Reread Project: Indigo Slam by Robert Crais

Indigo Slam (Elvis Cole, #7)Indigo Slam

by Robert Crais
Series: Elvis Cole, #7

Mass Market Paperback, 320 pg.
Fawcett Books, 2003
Read: September 16 – 17, 2014


This, right here, is the low point for the Elvis Cole series. So why, you ask, do you give this 3 stars? Am I just that much of a mindless fanboy?

Well, probably. But that’s not it. One’s appreciation for this novel has everything to do with what you think of the clients. If you like them, see something in them that teaches us something about Elvis — you’ll probably like this book. If not, well, this’ll likely be a tougher read for you. Now, me? I liked the kids, especially Teri, the Fifteen year-old eldest sister, and substitute mom. Little sister Winona’s clearly adorable, Charles is a punk clearly in need of a strong male authority figure. Either individually, or considered as a group, I liked the kids — and therefore, when they ask the World’s Greatest Detective to find their absentee dad – I cared.

If it was almost anyone else looking for their dad, Clark, I can’t imagine caring. Once Elvis found him, I quickly reached the point where I didn’t care if Elvis was able to help him, as long as the kids would be alright.

Towards the end of the book, both Elvis and Joe make a major blunder that almost gets all of them killed. And sure, I don’t necessarily expect the two to have everything worked out before they take action — but there was evidence enough that they could’ve been on their toes security-wise and not almost got killed in the process. Not only do they miss the pretty obvious conclusion, they don’t even see that there’s a conclusion to be found. I’ve read Indigo four times now, and it distracts and detracts each time.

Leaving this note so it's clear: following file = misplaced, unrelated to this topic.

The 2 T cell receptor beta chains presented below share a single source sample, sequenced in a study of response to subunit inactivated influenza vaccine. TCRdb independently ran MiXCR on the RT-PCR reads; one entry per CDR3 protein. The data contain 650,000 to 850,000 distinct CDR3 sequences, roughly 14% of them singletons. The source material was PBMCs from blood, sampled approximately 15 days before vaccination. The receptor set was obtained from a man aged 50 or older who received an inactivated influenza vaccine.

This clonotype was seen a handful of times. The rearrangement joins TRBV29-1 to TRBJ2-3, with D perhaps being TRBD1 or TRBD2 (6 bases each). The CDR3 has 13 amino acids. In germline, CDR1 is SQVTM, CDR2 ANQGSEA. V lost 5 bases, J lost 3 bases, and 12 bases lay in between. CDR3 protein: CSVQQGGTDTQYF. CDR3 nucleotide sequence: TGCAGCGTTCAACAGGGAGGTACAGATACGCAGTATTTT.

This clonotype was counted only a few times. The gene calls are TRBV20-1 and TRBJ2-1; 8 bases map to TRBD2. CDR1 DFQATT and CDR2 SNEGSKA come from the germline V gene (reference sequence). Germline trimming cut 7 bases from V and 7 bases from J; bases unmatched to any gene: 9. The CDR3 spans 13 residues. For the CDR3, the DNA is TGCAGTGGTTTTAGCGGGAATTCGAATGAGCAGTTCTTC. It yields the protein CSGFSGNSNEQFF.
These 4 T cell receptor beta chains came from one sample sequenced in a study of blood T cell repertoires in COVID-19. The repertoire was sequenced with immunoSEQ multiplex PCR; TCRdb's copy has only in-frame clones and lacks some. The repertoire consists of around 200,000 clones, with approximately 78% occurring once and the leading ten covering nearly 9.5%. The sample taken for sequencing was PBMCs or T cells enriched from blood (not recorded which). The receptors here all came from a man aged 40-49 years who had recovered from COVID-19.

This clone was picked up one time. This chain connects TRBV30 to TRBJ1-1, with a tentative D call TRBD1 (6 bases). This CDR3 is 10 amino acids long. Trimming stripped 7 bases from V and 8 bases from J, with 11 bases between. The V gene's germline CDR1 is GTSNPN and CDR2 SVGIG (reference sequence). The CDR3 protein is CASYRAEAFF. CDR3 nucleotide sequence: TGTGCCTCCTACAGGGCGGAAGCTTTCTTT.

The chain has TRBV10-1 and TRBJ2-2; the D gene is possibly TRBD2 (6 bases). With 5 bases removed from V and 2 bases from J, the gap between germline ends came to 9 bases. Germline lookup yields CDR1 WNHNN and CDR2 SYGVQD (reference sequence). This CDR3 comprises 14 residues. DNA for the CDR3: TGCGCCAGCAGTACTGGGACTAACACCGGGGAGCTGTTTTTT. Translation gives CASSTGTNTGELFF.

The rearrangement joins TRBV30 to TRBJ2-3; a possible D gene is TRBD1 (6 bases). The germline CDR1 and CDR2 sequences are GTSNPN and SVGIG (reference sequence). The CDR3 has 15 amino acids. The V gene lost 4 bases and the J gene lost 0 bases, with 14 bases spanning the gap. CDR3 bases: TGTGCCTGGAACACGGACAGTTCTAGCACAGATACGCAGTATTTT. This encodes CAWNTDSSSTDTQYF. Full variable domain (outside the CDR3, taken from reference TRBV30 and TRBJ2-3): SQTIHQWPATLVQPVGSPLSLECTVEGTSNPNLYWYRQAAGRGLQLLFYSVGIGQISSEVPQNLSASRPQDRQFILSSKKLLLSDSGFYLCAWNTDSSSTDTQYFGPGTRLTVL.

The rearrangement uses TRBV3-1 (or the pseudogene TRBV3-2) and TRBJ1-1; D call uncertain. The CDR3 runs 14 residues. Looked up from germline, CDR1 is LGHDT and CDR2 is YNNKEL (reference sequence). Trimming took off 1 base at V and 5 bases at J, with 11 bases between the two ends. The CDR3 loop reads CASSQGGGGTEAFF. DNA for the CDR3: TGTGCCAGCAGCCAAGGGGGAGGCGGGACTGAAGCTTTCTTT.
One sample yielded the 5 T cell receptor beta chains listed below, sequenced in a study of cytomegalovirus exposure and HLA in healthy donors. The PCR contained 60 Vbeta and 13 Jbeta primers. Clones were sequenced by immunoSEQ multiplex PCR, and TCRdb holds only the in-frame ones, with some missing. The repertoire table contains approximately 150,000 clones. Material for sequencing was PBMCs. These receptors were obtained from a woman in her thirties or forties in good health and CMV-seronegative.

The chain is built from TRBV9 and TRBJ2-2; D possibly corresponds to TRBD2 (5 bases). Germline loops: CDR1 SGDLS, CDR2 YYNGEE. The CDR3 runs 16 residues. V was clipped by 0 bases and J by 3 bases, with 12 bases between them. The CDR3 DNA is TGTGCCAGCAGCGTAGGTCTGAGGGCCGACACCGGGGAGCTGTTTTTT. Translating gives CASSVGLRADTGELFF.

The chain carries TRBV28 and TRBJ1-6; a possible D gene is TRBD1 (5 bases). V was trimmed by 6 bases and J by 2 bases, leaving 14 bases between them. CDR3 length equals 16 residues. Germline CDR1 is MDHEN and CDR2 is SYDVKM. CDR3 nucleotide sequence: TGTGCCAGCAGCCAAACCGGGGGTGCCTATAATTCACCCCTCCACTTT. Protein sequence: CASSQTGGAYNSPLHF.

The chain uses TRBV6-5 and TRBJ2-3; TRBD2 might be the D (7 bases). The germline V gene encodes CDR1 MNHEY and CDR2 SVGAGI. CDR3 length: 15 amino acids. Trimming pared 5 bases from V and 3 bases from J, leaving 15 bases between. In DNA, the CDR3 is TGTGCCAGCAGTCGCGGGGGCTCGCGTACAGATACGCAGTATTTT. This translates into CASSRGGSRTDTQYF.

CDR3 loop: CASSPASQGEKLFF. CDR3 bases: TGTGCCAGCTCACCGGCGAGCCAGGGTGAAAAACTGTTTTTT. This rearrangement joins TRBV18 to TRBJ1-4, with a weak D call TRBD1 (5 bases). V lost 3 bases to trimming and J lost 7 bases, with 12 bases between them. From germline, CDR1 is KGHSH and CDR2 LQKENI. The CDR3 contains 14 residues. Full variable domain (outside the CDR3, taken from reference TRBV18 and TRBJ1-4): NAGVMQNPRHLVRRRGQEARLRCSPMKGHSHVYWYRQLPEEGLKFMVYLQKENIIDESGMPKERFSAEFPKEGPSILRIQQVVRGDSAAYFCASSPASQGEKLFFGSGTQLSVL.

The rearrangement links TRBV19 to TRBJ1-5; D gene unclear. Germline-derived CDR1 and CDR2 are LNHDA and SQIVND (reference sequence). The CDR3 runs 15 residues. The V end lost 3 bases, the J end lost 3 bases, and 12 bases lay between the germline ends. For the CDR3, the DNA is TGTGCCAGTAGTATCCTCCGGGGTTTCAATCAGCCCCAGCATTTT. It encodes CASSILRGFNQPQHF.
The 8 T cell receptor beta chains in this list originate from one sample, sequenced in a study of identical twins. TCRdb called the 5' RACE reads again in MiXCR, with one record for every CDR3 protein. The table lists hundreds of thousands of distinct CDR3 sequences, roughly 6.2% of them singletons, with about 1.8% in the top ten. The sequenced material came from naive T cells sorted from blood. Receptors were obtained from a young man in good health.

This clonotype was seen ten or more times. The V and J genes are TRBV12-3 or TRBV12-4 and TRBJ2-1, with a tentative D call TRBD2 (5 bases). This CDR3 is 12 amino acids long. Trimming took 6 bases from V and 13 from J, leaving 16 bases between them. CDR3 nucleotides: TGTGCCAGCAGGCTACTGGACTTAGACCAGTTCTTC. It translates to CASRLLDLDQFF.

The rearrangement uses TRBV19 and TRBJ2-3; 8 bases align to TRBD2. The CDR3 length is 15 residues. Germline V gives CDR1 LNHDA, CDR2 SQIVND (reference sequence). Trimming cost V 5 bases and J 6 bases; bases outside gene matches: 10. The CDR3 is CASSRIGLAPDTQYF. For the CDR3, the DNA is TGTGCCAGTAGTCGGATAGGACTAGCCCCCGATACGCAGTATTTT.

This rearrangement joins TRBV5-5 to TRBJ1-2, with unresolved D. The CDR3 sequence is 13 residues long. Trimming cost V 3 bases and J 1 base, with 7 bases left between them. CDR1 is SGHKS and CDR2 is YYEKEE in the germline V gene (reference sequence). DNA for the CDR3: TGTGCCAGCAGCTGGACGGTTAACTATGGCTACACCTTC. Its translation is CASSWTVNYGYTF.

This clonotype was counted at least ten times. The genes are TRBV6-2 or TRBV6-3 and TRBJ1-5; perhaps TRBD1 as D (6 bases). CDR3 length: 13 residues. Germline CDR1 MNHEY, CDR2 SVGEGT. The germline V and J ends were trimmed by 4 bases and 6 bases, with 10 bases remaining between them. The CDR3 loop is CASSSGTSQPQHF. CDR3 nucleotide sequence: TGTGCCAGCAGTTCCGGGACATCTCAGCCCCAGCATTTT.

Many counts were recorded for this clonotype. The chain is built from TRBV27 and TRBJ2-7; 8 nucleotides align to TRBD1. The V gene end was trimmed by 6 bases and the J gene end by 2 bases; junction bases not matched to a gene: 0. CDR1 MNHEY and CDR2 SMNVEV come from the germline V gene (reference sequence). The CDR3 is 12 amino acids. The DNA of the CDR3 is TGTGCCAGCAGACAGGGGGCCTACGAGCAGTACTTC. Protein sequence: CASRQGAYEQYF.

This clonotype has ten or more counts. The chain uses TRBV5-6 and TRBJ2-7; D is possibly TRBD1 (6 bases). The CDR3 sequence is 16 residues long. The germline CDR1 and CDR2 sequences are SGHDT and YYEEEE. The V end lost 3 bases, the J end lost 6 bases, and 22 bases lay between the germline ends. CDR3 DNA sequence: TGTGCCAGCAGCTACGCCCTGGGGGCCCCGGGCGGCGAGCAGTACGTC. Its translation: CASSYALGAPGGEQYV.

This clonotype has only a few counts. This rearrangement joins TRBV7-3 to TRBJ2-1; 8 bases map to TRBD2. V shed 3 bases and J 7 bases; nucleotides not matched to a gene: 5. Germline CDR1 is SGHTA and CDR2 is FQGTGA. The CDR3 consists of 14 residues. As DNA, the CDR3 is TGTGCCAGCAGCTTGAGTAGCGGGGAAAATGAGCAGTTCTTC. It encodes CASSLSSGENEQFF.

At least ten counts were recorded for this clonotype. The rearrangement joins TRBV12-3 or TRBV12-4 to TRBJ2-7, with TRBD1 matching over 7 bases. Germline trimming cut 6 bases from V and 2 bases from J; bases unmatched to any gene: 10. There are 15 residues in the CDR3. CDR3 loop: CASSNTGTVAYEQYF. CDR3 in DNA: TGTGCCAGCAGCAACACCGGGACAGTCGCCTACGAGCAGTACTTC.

What makes Elvis’ (and, to be fair, Joe’s) blunder so egregious, was that it was hot on the heels of Elvis’ latest cunning plan. Some of these plans he comes up with to get his clients/clients’ families out of hot water stretch credulity, this one takes the cake. As Blackadder would say, it’s “a plan so cunning, you could put a tail on it and call it a weasel!” I can’t believe that anyone would go along with it — beyond the desperate family, that is — but not only do a group of criminals/revolutionaries, but Elvis gets multiple federal agencies to sign off. And it works. Mostly.

But somehow the book works. For two independent reasons: 1. As I stated previously, because of the clients — I bought into them. And 2., Because of the Lucy Story.

There was just something I liked about these kids and their plight — I believed it, I could see it. I enjoyed watching Elvis and Joe interact with them (really sick of Joe as baby sitter, let him do a little more, Elvis!)

There’s a little bit of a Lucy story, not as big as in the last two novels, but it’s there, and it’s an important development of what started in Sunset Express. But more than that, it’s a chance for Elvis to demonstrate the sensitive, caring male that he is. For Lucy to be an independent woman. And for the reader to see that this isn’t going to be a relationship that’s only wine and roses. Yes, Elvis is still the giddy, goofy guy in love making kissy sounds over the phone. But he’s also an adult who respects his partner.

Not a whole lot (other than Joe and Lucy) to tie this one to earlier novels — Elvis continues to use Lou Poitras and Eddie Ditko as his own personal (anachronistic) Google. And Elvis’ actions in Free Fall end up paying off for him, which was nice to see.

In the end, this was pretty blah. There were some nice character moments, a few chuckles, a nice firefight or two..but that’s really it. Not much going for it at all, which is a shame. Not the way that Phase 1 for Elvis Cole should end — but the parts that are a prequel for Phase 2 were strong enough (you’ll have to read L. A. Requiem to better understand that).

—–

3 Stars

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Drawing by Kirsty Stewart, chameleonkirsty on deviantART, used with permission.

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